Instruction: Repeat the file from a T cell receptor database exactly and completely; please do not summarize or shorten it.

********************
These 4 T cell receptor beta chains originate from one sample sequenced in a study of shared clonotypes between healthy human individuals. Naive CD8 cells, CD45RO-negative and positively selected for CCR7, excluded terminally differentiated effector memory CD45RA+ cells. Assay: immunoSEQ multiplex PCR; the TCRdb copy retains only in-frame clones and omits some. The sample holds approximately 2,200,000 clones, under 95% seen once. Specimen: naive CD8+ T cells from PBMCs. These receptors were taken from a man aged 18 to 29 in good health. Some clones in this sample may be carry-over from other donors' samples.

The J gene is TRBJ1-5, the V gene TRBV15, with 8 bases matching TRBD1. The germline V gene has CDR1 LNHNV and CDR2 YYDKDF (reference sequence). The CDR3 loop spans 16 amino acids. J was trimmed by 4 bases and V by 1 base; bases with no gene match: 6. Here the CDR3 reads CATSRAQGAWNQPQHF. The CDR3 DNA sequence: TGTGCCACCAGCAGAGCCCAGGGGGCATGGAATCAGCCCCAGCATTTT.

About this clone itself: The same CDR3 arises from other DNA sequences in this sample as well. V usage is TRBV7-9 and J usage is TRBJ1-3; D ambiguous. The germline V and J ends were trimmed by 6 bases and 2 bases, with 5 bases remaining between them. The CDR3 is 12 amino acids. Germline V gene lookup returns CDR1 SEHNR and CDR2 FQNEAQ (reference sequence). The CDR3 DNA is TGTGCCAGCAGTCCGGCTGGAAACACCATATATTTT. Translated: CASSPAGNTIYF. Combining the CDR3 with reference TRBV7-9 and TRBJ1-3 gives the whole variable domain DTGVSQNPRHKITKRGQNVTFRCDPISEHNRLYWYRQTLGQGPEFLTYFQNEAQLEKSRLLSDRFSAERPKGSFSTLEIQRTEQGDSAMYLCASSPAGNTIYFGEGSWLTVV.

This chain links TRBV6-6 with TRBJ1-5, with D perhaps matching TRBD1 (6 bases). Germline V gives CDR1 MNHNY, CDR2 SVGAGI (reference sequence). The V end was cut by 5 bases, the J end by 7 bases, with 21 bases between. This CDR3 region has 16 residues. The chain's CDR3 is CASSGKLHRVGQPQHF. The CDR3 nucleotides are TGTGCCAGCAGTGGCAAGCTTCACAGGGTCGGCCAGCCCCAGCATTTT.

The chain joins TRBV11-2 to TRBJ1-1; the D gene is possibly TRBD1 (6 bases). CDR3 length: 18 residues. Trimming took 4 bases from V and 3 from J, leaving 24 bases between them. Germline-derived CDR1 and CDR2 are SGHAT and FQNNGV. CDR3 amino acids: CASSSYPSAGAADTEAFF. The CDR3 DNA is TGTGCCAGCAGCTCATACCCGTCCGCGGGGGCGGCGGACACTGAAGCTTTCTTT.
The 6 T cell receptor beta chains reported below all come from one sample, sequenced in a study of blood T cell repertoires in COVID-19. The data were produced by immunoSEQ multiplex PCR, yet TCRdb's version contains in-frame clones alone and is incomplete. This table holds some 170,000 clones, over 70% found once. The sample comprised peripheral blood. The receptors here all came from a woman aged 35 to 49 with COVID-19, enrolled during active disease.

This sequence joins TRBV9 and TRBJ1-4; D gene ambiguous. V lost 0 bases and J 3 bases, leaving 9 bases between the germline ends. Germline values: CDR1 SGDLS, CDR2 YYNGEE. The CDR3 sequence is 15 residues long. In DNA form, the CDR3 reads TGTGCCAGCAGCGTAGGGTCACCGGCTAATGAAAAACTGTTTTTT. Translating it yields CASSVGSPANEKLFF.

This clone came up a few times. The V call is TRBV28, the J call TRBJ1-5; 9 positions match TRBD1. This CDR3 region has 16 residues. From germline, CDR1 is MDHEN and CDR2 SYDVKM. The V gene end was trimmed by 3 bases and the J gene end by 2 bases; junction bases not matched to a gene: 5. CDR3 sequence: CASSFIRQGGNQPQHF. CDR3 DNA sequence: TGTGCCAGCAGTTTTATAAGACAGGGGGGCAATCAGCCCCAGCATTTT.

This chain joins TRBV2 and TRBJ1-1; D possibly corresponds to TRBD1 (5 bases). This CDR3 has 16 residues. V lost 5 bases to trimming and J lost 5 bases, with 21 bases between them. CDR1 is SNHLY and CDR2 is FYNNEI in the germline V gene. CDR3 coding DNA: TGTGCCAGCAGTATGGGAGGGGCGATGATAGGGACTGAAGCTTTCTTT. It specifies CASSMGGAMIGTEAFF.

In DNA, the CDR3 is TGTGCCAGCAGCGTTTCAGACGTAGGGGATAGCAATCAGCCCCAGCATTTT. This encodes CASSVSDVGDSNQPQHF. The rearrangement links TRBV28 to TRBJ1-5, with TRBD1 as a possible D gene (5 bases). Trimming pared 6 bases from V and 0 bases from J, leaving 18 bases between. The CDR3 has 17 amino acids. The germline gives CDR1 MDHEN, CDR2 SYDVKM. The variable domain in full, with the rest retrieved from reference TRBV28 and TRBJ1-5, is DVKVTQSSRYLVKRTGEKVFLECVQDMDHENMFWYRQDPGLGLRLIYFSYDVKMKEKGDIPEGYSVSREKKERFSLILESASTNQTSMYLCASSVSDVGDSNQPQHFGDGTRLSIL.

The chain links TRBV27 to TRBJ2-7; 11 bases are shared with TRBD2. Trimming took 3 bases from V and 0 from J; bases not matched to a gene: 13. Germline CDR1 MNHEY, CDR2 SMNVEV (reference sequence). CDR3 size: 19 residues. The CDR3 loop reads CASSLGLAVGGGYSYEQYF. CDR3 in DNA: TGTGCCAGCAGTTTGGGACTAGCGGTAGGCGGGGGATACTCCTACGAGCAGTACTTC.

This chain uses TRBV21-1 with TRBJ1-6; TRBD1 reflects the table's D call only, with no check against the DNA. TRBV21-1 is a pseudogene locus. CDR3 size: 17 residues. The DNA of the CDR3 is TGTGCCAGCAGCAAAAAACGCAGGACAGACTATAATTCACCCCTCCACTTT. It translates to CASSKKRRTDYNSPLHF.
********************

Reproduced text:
These 4 T cell receptor beta chains originate from one sample sequenced in a study of shared clonotypes between healthy human individuals. Naive CD8 cells, CD45RO-negative and positively selected for CCR7, excluded terminally differentiated effector memory CD45RA+ cells. Assay: immunoSEQ multiplex PCR; the TCRdb copy retains only in-frame clones and omits some. The sample holds approximately 2,200,000 clones, under 95% seen once. Specimen: naive CD8+ T cells from PBMCs. These receptors were taken from a man aged 18 to 29 in good health. Some clones in this sample may be carry-over from other donors' samples.

The J gene is TRBJ1-5, the V gene TRBV15, with 8 bases matching TRBD1. The germline V gene has CDR1 LNHNV and CDR2 YYDKDF (reference sequence). The CDR3 loop spans 16 amino acids. J was trimmed by 4 bases and V by 1 base; bases with no gene match: 6. Here the CDR3 reads CATSRAQGAWNQPQHF. The CDR3 DNA sequence: TGTGCCACCAGCAGAGCCCAGGGGGCATGGAATCAGCCCCAGCATTTT.

About this clone itself: The same CDR3 arises from other DNA sequences in this sample as well. V usage is TRBV7-9 and J usage is TRBJ1-3; D ambiguous. The germline V and J ends were trimmed by 6 bases and 2 bases, with 5 bases remaining between them. The CDR3 is 12 amino acids. Germline V gene lookup returns CDR1 SEHNR and CDR2 FQNEAQ (reference sequence). The CDR3 DNA is TGTGCCAGCAGTCCGGCTGGAAACACCATATATTTT. Translated: CASSPAGNTIYF. Combining the CDR3 with reference TRBV7-9 and TRBJ1-3 gives the whole variable domain DTGVSQNPRHKITKRGQNVTFRCDPISEHNRLYWYRQTLGQGPEFLTYFQNEAQLEKSRLLSDRFSAERPKGSFSTLEIQRTEQGDSAMYLCASSPAGNTIYFGEGSWLTVV.

This chain links TRBV6-6 with TRBJ1-5, with D perhaps matching TRBD1 (6 bases). Germline V gives CDR1 MNHNY, CDR2 SVGAGI (reference sequence). The V end was cut by 5 bases, the J end by 7 bases, with 21 bases between. This CDR3 region has 16 residues. The chain's CDR3 is CASSGKLHRVGQPQHF. The CDR3 nucleotides are TGTGCCAGCAGTGGCAAGCTTCACAGGGTCGGCCAGCCCCAGCATTTT.

The chain joins TRBV11-2 to TRBJ1-1; the D gene is possibly TRBD1 (6 bases). CDR3 length: 18 residues. Trimming took 4 bases from V and 3 from J, leaving 24 bases between them. Germline-derived CDR1 and CDR2 are SGHAT and FQNNGV. CDR3 amino acids: CASSSYPSAGAADTEAFF. The CDR3 DNA is TGTGCCAGCAGCTCATACCCGTCCGCGGGGGCGGCGGACACTGAAGCTTTCTTT.
The 6 T cell receptor beta chains reported below all come from one sample, sequenced in a study of blood T cell repertoires in COVID-19. The data were produced by immunoSEQ multiplex PCR, yet TCRdb's version contains in-frame clones alone and is incomplete. This table holds some 170,000 clones, over 70% found once. The sample comprised peripheral blood. The receptors here all came from a woman aged 35 to 49 with COVID-19, enrolled during active disease.

This sequence joins TRBV9 and TRBJ1-4; D gene ambiguous. V lost 0 bases and J 3 bases, leaving 9 bases between the germline ends. Germline values: CDR1 SGDLS, CDR2 YYNGEE. The CDR3 sequence is 15 residues long. In DNA form, the CDR3 reads TGTGCCAGCAGCGTAGGGTCACCGGCTAATGAAAAACTGTTTTTT. Translating it yields CASSVGSPANEKLFF.

This clone came up a few times. The V call is TRBV28, the J call TRBJ1-5; 9 positions match TRBD1. This CDR3 region has 16 residues. From germline, CDR1 is MDHEN and CDR2 SYDVKM. The V gene end was trimmed by 3 bases and the J gene end by 2 bases; junction bases not matched to a gene: 5. CDR3 sequence: CASSFIRQGGNQPQHF. CDR3 DNA sequence: TGTGCCAGCAGTTTTATAAGACAGGGGGGCAATCAGCCCCAGCATTTT.

This chain joins TRBV2 and TRBJ1-1; D possibly corresponds to TRBD1 (5 bases). This CDR3 has 16 residues. V lost 5 bases to trimming and J lost 5 bases, with 21 bases between them. CDR1 is SNHLY and CDR2 is FYNNEI in the germline V gene. CDR3 coding DNA: TGTGCCAGCAGTATGGGAGGGGCGATGATAGGGACTGAAGCTTTCTTT. It specifies CASSMGGAMIGTEAFF.

In DNA, the CDR3 is TGTGCCAGCAGCGTTTCAGACGTAGGGGATAGCAATCAGCCCCAGCATTTT. This encodes CASSVSDVGDSNQPQHF. The rearrangement links TRBV28 to TRBJ1-5, with TRBD1 as a possible D gene (5 bases). Trimming pared 6 bases from V and 0 bases from J, leaving 18 bases between. The CDR3 has 17 amino acids. The germline gives CDR1 MDHEN, CDR2 SYDVKM. The variable domain in full, with the rest retrieved from reference TRBV28 and TRBJ1-5, is DVKVTQSSRYLVKRTGEKVFLECVQDMDHENMFWYRQDPGLGLRLIYFSYDVKMKEKGDIPEGYSVSREKKERFSLILESASTNQTSMYLCASSVSDVGDSNQPQHFGDGTRLSIL.

The chain links TRBV27 to TRBJ2-7; 11 bases are shared with TRBD2. Trimming took 3 bases from V and 0 from J; bases not matched to a gene: 13. Germline CDR1 MNHEY, CDR2 SMNVEV (reference sequence). CDR3 size: 19 residues. The CDR3 loop reads CASSLGLAVGGGYSYEQYF. CDR3 in DNA: TGTGCCAGCAGTTTGGGACTAGCGGTAGGCGGGGGATACTCCTACGAGCAGTACTTC.

This chain uses TRBV21-1 with TRBJ1-6; TRBD1 reflects the table's D call only, with no check against the DNA. TRBV21-1 is a pseudogene locus. CDR3 size: 17 residues. The DNA of the CDR3 is TGTGCCAGCAGCAAAAAACGCAGGACAGACTATAATTCACCCCTCCACTTT. It translates to CASSKKRRTDYNSPLHF.